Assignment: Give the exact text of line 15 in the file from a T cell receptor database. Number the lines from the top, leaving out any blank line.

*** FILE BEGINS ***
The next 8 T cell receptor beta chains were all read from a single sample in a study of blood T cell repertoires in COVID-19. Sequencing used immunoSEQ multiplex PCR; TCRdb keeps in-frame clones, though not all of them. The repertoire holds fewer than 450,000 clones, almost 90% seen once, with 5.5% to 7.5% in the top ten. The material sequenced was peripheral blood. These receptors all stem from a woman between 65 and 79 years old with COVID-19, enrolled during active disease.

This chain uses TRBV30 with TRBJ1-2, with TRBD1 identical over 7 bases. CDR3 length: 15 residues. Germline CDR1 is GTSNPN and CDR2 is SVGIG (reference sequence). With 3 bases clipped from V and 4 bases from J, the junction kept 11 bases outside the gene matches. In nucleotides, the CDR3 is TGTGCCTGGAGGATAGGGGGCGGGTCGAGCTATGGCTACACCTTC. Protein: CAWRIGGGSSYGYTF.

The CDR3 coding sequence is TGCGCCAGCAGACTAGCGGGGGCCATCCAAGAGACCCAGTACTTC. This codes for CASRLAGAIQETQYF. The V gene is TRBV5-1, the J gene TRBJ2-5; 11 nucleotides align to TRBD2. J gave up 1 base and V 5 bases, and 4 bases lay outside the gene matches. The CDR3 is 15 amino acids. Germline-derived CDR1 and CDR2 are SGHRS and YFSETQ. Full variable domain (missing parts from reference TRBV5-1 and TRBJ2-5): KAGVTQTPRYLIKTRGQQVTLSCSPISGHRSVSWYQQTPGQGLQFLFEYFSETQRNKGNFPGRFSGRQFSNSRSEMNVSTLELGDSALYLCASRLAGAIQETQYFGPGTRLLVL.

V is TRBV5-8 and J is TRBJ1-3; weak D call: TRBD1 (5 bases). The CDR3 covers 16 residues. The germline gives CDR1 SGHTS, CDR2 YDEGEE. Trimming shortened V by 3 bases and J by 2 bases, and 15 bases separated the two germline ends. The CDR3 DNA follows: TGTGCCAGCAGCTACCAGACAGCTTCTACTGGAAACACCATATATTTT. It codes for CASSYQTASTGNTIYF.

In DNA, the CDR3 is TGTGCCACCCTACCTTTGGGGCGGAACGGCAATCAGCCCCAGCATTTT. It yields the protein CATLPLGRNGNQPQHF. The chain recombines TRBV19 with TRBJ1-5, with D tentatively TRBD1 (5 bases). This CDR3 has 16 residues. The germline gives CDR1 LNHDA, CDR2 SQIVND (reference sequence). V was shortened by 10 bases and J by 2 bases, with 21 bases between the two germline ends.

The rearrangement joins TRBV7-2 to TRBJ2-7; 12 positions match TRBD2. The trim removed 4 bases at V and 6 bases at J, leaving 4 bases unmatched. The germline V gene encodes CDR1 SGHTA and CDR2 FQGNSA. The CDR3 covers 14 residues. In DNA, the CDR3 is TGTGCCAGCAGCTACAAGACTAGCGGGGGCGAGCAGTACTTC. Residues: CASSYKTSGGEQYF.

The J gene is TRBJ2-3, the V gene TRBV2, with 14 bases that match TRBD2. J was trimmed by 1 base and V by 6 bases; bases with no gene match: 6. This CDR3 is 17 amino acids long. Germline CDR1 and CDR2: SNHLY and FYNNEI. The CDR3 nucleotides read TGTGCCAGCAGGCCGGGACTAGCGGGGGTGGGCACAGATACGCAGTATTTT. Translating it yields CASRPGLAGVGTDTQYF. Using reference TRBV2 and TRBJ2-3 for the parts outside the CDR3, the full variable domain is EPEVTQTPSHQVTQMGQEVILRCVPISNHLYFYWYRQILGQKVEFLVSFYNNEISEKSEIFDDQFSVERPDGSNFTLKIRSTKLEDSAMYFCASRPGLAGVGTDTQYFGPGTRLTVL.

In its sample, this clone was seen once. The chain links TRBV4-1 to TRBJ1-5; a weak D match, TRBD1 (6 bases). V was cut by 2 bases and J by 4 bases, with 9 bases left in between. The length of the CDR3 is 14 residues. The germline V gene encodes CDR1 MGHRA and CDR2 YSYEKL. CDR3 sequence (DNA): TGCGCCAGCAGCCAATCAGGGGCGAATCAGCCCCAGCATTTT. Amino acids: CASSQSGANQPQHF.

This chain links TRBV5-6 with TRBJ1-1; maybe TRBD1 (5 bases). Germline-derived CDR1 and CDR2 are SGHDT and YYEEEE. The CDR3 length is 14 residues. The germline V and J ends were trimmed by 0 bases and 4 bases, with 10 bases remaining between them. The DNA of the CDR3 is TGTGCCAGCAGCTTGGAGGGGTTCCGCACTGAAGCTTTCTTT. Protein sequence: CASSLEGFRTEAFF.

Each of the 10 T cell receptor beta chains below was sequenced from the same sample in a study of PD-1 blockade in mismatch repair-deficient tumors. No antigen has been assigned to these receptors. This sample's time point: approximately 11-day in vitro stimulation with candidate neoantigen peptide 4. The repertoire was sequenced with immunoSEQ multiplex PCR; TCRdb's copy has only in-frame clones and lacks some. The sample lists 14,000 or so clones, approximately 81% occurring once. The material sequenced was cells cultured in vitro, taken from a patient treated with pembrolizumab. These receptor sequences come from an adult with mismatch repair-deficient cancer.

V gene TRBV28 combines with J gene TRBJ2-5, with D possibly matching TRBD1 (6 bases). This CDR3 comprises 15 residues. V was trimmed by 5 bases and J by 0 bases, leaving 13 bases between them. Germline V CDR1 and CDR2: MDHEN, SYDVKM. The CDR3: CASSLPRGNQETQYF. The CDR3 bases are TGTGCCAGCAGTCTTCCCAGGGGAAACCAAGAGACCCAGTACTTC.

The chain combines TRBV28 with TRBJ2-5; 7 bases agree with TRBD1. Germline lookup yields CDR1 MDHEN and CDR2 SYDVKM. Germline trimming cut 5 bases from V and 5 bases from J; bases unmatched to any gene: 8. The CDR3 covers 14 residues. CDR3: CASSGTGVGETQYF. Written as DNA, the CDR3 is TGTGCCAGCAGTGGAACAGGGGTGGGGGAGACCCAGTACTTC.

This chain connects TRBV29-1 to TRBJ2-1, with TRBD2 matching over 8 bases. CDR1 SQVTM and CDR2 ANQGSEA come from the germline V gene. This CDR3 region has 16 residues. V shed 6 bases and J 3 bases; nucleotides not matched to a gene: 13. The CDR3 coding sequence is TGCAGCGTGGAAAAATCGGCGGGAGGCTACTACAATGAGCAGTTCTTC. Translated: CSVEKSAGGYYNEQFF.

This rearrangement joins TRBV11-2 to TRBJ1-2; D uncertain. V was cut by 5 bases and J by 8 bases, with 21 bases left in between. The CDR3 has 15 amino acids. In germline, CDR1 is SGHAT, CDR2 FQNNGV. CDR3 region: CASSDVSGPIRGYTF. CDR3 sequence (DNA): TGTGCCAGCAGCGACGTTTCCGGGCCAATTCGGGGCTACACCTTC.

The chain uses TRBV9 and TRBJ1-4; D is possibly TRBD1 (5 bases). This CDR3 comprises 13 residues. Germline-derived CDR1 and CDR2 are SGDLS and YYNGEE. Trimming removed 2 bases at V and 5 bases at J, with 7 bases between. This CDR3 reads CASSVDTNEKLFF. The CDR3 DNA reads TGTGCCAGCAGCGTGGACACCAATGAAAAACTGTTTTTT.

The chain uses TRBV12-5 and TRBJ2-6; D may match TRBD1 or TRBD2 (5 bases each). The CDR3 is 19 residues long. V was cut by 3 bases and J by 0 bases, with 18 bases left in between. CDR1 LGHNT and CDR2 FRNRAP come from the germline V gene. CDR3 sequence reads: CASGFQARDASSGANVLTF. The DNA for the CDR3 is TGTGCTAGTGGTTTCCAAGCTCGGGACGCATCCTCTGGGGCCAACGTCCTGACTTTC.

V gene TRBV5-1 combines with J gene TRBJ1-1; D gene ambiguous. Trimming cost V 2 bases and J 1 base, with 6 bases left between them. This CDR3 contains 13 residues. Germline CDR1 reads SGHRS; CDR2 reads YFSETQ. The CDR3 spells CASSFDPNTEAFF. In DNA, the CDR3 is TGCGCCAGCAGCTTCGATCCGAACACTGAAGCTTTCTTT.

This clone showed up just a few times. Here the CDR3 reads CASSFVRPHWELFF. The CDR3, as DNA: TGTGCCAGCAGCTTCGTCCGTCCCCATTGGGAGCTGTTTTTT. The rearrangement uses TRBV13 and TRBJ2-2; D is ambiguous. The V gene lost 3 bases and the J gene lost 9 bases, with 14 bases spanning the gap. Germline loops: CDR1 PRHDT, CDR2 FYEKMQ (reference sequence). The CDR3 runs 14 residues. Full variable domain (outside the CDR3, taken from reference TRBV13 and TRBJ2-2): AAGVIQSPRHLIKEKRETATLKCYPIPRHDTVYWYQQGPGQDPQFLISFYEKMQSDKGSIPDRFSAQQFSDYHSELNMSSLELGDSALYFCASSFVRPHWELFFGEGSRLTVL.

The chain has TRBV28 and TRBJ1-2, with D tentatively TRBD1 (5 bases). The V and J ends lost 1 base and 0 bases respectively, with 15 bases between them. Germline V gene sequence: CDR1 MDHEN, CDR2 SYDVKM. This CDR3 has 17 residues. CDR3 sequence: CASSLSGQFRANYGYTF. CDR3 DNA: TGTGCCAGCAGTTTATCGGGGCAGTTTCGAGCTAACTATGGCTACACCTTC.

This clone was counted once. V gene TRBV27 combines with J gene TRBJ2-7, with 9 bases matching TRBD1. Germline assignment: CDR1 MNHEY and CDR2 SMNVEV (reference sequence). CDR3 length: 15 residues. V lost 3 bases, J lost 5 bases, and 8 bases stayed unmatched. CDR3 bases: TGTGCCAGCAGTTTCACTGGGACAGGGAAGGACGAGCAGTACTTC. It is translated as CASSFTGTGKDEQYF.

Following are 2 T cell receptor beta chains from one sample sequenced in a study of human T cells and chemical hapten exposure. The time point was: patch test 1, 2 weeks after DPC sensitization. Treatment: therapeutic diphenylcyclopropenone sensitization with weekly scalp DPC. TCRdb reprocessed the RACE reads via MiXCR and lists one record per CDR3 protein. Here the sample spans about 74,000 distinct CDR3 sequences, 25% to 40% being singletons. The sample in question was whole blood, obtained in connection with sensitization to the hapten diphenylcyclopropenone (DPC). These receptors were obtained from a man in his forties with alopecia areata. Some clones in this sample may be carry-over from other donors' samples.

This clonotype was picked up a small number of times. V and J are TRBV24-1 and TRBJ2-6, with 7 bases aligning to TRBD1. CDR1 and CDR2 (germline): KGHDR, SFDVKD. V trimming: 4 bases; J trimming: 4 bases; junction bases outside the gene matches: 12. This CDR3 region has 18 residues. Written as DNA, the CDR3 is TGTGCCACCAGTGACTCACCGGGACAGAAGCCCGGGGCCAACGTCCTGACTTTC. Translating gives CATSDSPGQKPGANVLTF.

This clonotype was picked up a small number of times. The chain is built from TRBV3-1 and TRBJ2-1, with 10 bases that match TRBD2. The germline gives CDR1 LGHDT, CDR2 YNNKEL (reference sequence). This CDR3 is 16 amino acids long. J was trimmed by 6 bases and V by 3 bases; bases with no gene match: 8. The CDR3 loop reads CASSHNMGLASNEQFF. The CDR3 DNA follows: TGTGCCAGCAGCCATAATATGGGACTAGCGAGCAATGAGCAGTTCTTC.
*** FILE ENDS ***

The chain uses TRBV9 and TRBJ1-4; D is possibly TRBD1 (5 bases). This CDR3 comprises 13 residues. Germline-derived CDR1 and CDR2 are SGDLS and YYNGEE. Trimming removed 2 bases at V and 5 bases at J, with 7 bases between. This CDR3 reads CASSVDTNEKLFF. The CDR3 DNA reads TGTGCCAGCAGCGTGGACACCAATGAAAAACTGTTTTTT.